The poet, James Whitcomb Riley, has a poem in which he tells of the death of a worker
in a shop. He pictures his fellow workmen standing around on the day of his funeral
talking about him. One man, tears in his eyes after saying some complimentary things,
added, "When God made him, I bet He didn't do anything else that day just set around
and feel good."
Morning Glory, January 8, 1994.
Keep us, Lord, so awake in the duties of our calling that we may sleep in thy peace
and wake up in thy glory.
When you're old as I am, there are all sorts of extremely pleasant things that happen
to you...the pleasantest of all is that you wake up in the night and you find that you are
half in and half out of your battered old carcass. It seems quite a tossup whether you go
back and resume full occupancy of your mortal body, or make off toward the bright glow you
see in the sky, the lights of the city of God.
Malcolm Muggeridge, Christianity Today, Sept 3, 1982.
Funerals of pastors are solemn affairs. At times when I attend one, however, I am
struck by a strange kind of irony. After a lifetime of ministry supposedly focused on
grace, we bring the poor soul to his grave with eloquent eulogies and high tributes that
give the lie to it all. All the deceased's good works are magnificent and, of course, all
shortcomings passed over. I am often reminded at such times of Lincoln's remark at the
burial of one of his generals: "If he had known he'd get a funeral like this, he'd
have died much sooner." It is our vexing temptation, isn't it, not only in death but
throughout life. We think we are a gift to God himself instead of remembering that
ordained ministry is a gift to us.
God buries His workmen, but not His work.
When John Todd, a nineteenth-century clergyman, was six years old, both his parents
died. A kind-hearted aunt raised him until he left home to study for the ministry. Later,
this aunt became seriously ill, and in distress she wrote Todd a letter. Would death mean
the end of everything, or could she hope for something beyond? Here, condensed from
The Autobiography of John Todd, is the letter he sent in reply: "It is now thirty-five
years since I, as a boy of six, was left quite alone in the world. You sent me word you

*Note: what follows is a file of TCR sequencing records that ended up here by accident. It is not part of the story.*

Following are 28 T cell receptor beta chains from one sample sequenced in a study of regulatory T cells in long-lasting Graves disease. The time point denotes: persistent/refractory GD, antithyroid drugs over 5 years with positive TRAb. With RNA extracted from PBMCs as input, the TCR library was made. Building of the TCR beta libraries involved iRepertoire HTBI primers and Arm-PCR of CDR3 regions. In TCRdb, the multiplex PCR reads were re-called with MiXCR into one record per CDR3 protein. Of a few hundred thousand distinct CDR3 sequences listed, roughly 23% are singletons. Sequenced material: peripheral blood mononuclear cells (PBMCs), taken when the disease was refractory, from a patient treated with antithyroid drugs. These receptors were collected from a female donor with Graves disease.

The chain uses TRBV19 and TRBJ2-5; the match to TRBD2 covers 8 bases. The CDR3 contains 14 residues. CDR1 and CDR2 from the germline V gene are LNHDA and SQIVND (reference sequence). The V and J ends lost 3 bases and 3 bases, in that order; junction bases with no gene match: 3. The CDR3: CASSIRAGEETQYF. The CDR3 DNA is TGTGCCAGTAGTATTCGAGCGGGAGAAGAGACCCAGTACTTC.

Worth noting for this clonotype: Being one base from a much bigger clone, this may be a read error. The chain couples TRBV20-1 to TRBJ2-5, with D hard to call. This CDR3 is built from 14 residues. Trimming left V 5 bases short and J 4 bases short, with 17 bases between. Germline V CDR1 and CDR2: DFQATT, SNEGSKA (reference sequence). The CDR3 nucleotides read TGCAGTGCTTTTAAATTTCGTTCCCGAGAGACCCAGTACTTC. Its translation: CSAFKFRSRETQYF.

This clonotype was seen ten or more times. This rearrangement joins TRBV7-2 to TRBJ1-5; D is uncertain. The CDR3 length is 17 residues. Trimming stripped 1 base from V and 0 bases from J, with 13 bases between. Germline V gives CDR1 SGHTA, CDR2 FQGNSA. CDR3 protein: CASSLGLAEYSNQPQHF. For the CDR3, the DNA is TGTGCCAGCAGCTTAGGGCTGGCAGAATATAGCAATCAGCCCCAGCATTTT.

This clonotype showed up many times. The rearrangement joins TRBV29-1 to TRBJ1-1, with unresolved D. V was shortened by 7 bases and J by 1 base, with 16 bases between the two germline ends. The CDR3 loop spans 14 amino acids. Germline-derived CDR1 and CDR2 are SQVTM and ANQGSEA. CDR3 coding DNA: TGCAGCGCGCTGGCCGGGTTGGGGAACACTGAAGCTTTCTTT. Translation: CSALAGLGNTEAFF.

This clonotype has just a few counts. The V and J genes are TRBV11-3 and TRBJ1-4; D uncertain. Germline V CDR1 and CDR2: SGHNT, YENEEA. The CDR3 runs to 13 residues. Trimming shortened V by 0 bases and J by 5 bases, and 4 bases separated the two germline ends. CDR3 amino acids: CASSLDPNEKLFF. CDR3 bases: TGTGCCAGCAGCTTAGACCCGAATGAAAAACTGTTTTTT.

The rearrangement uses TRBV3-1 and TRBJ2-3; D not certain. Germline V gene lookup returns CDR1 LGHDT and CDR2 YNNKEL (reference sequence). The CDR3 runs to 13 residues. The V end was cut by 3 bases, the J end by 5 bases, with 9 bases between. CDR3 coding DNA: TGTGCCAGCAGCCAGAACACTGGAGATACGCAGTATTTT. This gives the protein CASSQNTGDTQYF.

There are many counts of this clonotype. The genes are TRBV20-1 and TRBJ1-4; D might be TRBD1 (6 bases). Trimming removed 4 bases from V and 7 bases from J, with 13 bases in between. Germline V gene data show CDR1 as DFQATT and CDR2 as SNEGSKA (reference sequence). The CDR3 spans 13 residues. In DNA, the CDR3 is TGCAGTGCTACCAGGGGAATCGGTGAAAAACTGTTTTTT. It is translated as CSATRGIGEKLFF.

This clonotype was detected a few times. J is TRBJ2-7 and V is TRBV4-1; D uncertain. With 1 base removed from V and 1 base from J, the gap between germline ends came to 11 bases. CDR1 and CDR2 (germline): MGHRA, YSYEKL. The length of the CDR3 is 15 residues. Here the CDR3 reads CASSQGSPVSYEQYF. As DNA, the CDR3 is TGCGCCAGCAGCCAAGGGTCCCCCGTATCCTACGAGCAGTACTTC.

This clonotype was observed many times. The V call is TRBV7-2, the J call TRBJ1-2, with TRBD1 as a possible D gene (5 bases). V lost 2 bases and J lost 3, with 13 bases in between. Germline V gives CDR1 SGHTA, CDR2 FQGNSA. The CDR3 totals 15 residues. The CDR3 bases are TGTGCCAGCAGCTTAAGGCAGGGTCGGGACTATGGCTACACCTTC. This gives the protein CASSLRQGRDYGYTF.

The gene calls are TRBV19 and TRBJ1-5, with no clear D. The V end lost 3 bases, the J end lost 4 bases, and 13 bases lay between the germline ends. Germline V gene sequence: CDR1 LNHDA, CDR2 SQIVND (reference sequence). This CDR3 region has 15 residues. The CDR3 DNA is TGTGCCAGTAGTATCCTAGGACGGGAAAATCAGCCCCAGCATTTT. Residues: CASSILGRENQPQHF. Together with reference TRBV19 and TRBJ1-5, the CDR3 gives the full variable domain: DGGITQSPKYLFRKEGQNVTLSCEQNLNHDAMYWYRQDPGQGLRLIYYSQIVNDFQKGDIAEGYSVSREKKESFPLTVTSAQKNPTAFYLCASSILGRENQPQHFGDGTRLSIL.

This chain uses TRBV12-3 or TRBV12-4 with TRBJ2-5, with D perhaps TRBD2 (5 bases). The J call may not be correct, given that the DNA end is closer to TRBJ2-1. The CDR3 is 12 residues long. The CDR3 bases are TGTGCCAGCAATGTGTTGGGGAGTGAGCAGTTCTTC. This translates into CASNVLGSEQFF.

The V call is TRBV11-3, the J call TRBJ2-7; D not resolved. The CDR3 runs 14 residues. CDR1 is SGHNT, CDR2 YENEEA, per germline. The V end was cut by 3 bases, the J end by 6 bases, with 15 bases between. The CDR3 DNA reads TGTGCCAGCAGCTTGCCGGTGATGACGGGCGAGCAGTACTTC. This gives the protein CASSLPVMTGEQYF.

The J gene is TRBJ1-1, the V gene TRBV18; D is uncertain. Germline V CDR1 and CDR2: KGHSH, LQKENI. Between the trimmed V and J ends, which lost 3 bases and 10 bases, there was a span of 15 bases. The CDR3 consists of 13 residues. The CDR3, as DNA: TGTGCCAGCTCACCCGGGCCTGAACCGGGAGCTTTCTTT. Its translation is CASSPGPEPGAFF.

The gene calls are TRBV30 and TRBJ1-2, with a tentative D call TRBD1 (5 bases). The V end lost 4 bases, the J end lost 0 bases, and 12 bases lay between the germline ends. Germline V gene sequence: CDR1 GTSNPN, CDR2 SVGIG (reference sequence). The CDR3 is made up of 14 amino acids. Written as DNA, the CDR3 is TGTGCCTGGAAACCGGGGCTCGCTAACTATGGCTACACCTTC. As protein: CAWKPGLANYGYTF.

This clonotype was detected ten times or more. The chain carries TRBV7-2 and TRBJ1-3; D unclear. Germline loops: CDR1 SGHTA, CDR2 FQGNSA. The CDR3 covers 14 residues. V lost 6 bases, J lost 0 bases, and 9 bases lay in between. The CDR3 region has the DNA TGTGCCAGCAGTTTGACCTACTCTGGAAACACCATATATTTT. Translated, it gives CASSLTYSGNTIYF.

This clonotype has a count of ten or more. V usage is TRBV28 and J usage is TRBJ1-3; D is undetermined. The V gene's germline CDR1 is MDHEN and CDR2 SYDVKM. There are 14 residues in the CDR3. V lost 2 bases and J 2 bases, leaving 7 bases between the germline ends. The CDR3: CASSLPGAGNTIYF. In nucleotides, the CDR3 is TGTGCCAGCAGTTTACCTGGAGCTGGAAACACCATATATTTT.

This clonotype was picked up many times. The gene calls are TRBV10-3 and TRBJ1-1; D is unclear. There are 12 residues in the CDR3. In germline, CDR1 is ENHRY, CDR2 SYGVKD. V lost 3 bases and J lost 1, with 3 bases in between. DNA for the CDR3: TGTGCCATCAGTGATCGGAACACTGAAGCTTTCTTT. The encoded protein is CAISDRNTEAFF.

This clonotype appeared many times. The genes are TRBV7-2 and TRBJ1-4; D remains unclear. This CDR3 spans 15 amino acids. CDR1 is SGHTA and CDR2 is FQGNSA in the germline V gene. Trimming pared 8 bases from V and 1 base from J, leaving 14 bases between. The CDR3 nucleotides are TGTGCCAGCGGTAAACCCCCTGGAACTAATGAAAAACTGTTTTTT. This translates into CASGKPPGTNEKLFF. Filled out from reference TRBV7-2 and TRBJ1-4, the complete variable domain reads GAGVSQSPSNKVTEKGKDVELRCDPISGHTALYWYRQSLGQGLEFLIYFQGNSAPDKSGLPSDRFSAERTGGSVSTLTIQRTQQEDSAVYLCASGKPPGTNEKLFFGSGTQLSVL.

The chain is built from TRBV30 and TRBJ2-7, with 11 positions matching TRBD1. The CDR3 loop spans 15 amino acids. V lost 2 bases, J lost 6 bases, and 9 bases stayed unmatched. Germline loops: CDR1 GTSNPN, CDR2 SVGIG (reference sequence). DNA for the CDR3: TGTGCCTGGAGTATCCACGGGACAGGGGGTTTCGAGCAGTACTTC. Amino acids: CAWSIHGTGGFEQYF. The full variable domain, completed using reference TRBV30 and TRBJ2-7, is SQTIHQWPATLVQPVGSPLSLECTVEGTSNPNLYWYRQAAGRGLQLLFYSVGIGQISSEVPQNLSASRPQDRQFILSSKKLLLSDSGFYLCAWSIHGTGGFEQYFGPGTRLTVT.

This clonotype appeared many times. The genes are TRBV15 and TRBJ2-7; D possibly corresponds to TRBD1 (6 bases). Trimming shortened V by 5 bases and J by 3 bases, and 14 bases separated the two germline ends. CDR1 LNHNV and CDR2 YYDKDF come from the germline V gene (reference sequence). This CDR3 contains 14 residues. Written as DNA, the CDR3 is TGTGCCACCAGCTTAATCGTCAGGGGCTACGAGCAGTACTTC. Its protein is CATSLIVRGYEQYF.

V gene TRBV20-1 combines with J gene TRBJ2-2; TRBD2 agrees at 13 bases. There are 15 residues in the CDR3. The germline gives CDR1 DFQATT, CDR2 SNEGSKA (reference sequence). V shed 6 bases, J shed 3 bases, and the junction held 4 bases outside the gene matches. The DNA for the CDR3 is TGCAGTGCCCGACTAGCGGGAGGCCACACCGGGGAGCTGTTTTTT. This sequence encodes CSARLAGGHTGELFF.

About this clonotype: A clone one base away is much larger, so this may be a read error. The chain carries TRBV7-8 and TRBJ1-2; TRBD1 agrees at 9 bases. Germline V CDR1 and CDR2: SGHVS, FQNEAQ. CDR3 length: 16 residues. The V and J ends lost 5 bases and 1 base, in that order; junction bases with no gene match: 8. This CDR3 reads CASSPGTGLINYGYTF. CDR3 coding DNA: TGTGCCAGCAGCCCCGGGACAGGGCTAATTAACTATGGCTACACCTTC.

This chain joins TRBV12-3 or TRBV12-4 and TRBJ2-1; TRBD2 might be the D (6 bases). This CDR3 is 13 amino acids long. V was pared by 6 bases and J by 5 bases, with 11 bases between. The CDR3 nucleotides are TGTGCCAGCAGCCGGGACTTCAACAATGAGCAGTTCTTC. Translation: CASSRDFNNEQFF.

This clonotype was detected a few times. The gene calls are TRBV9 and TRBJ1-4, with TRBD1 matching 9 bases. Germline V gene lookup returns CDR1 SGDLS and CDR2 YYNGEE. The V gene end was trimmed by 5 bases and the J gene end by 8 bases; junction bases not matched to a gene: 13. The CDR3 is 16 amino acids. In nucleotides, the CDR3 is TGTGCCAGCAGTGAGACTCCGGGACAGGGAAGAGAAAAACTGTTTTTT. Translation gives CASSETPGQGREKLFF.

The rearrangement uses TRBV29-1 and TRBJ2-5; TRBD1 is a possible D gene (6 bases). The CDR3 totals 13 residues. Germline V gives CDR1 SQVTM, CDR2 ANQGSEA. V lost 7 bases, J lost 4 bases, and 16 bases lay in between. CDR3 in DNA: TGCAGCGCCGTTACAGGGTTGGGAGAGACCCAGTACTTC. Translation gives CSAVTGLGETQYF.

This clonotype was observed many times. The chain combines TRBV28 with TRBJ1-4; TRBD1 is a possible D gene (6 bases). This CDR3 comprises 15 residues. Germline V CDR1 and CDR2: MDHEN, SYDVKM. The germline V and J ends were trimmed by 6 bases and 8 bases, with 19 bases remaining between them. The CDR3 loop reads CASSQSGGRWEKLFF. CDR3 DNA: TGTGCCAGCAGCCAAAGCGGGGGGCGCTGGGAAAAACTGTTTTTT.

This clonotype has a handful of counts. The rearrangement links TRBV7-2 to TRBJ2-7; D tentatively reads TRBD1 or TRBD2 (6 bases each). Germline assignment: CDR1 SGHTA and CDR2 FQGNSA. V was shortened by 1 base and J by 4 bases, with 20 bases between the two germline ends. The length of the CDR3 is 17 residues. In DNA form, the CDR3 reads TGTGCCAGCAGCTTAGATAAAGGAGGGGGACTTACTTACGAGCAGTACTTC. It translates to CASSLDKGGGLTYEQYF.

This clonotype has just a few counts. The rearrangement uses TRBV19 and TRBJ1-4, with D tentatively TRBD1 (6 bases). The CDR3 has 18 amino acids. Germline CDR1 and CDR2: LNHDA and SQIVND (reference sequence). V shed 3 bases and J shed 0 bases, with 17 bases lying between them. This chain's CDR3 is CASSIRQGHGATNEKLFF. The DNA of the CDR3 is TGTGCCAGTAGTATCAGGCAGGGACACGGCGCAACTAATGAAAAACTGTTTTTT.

would give me a home and be a kind mother to me. I have never forgotten the day I made the
long journey to your house. I can still recall my disappointment when, instead of coming
for me yourself, you sent your servant, Caesar, to fetch me.
"I remember my tears and anxiety as, perched high on your horse and clinging tight
to Caesar, I rode off to my new home. Night fell before we finished the journey, and I
became lonely and afraid. 'Do you think she'll go to bed before we get there?' I asked
Caesar. 'Oh no!' he said reassuringly, 'She'll stay up for you. When we get out o' these
here woods, you'll see her candle shinin' in the window.'
"Presently we did ride out into the clearing, and there, sure enough, was your
candle. I remember you were waiting at the door, that you put your arms close about me--a
tired and bewildered little boy. You had a fire burning on the hearth, a hot supper
waiting on the stove. After supper you took me to my new room, heard me say my prayers,
and then sat beside me till I fell asleep.
"Some day soon God will send for you, to take you to a new home. Don't fear the
summons, the strange journey, or the messenger of death. God can be trusted to do as much
for you as you were kind enough to do for me so many years ago. At the end of the road you
will find love and a welcome awaiting, and you will be safe in God's care."
A few days before his death, Dr. F. B. Meyer wrote a very dear friend these words:
"I have just heard, to my great surprise, that I have but a few days to live. It may
be that before this reaches you, I shall have entered the palace. Don't trouble to write.
We shall meet in the morning."
Mrs. C. Cowman, "Consolation," p. 70.
C.H. Spurgeon poignantly stated it this way: "A good character is the best
tombstone. Those who loved you, and were helped by you, will remember you. So carve you
name on hearts, and not on marble."
Steve Farrar, Family Survival in the American Jungle,
Multnomah Press, 1991, p. 48.